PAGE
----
A Middle Stone Age Paleoscape near the Pinnacle Point caves, Vleesbaai, South Africa

Simen Oestmo, Benjamin J. Schoville, Jayne Wilkins, Curtis Marean

Research output: Contribution to journalArticle

22 Scopus citations

Abstract

Open-air Middle Stone Age (MSA) contexts in southern Africa have received relatively little research attention compared to caves/rock-shelters. MSA caves/rock shelters can provide long sequences of MSA behaviors dominated by residential activities in circumscribed contexts but most procurement activities occurred on the landscape in uncircumscribed space. We have a limited understanding of these activities at present, making studies of open-air sites crucial. To alleviate this bias, the South African Coast Paleoclimate, Paleoenvironment, Paleoecology, Paleoanthropology (SACP4) project expanded its research scope to include MSA archaeology from open-air contexts. We report on a series of MSA open-air assemblages that are exposed on ancient land surfaces suggestive of intact paleosols at Vleesbaai and Visbaai, South Africa. Importantly, these sites occur in close proximity to the long cave/rock shelter sequences at Pinnacle Point. This presents the novel potential to study evidence of MSA behavior in closed and open settings where their proximity to each other approximates the typical hunter-gatherer daily foraging radius documented in ethnography. We present a fabric and technological analysis of MSA stone tool assemblages from three "Areas". Analysis of total-station piece plotting of artifact bearing/plunge suggests that the lithic assemblages have undergone limited post-depositional disturbance. The technological analysis and exploratory comparisons between these open-air assemblages and MSA cave and rock shelter contexts at Pinnacle Point Cave 13B and 9, and Cape St. Blaize Cave suggest that the quartzite artifacts from Vleesbaai were procured from locally available sources and may have been field processed there before being transported elsewhere, perhaps to the caves/rock shelters. Further, the analysis suggests a dichotomous pattern of retouched tool discard, where quartzite tools are discarded similarly across the landscape. In contrast, non-quartzite tools may have been made primarily at the cave sites, and discarded or lost more frequently on the landscape.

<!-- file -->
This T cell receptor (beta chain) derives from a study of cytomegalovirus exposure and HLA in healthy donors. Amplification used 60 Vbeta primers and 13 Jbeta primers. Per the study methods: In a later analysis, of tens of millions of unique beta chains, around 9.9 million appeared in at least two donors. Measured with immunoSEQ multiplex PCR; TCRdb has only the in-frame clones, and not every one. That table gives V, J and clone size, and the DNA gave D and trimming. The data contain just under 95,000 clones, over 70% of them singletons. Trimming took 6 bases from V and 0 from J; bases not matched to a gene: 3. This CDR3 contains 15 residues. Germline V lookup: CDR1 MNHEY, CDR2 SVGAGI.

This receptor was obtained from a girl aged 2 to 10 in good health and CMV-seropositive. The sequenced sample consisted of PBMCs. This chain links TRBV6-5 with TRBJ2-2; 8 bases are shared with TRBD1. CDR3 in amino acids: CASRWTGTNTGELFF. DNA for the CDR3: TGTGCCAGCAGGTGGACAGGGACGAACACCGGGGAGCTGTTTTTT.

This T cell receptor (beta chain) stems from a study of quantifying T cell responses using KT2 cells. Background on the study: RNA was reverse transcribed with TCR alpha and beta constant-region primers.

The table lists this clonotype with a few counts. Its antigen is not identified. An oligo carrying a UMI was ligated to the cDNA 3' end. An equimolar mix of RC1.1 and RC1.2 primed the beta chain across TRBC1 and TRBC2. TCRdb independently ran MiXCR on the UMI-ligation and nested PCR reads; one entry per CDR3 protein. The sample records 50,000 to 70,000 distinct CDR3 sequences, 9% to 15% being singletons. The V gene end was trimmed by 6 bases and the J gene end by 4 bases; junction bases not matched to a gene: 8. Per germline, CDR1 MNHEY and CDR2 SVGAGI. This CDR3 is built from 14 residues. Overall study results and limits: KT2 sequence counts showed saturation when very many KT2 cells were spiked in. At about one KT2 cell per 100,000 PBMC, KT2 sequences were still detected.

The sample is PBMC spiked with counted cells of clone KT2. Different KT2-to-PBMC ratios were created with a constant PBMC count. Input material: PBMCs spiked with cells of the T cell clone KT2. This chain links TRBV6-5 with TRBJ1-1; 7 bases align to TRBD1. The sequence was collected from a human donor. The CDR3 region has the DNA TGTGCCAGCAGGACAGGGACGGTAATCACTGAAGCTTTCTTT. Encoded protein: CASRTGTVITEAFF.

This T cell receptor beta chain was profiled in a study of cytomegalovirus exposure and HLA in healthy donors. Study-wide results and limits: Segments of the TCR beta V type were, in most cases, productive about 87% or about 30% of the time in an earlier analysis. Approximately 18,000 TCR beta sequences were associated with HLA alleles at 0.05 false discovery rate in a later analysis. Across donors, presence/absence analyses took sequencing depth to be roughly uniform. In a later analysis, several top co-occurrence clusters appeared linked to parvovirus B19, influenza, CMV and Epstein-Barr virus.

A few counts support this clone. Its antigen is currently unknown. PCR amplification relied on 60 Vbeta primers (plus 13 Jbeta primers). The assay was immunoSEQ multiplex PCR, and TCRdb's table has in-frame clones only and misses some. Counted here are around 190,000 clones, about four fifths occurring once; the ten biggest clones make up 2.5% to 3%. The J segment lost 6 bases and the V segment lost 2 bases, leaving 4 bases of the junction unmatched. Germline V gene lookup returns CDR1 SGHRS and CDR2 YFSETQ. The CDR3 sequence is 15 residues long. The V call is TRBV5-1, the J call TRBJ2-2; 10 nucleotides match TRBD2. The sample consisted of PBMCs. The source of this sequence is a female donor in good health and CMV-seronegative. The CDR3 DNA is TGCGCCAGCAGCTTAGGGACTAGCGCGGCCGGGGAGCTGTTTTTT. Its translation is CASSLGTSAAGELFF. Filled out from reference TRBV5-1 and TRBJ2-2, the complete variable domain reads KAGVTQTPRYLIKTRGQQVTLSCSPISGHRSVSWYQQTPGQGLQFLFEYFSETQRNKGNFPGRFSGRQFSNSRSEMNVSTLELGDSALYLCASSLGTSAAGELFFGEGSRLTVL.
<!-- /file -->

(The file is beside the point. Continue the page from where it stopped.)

Original languageEnglish (US)
Pages (from-to)147-168
Number of pages22
JournalQuaternary International
Volume350
DOIs
StatePublished - Nov 6 2014

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Keywords

  • Africa
  • Fabric analysis
  • Hunter-gatherer landscape use
  • Middle Stone Age
  • Modern human origins
  • Open-air archaeology

ASJC Scopus subject areas

  • Earth-Surface Processes

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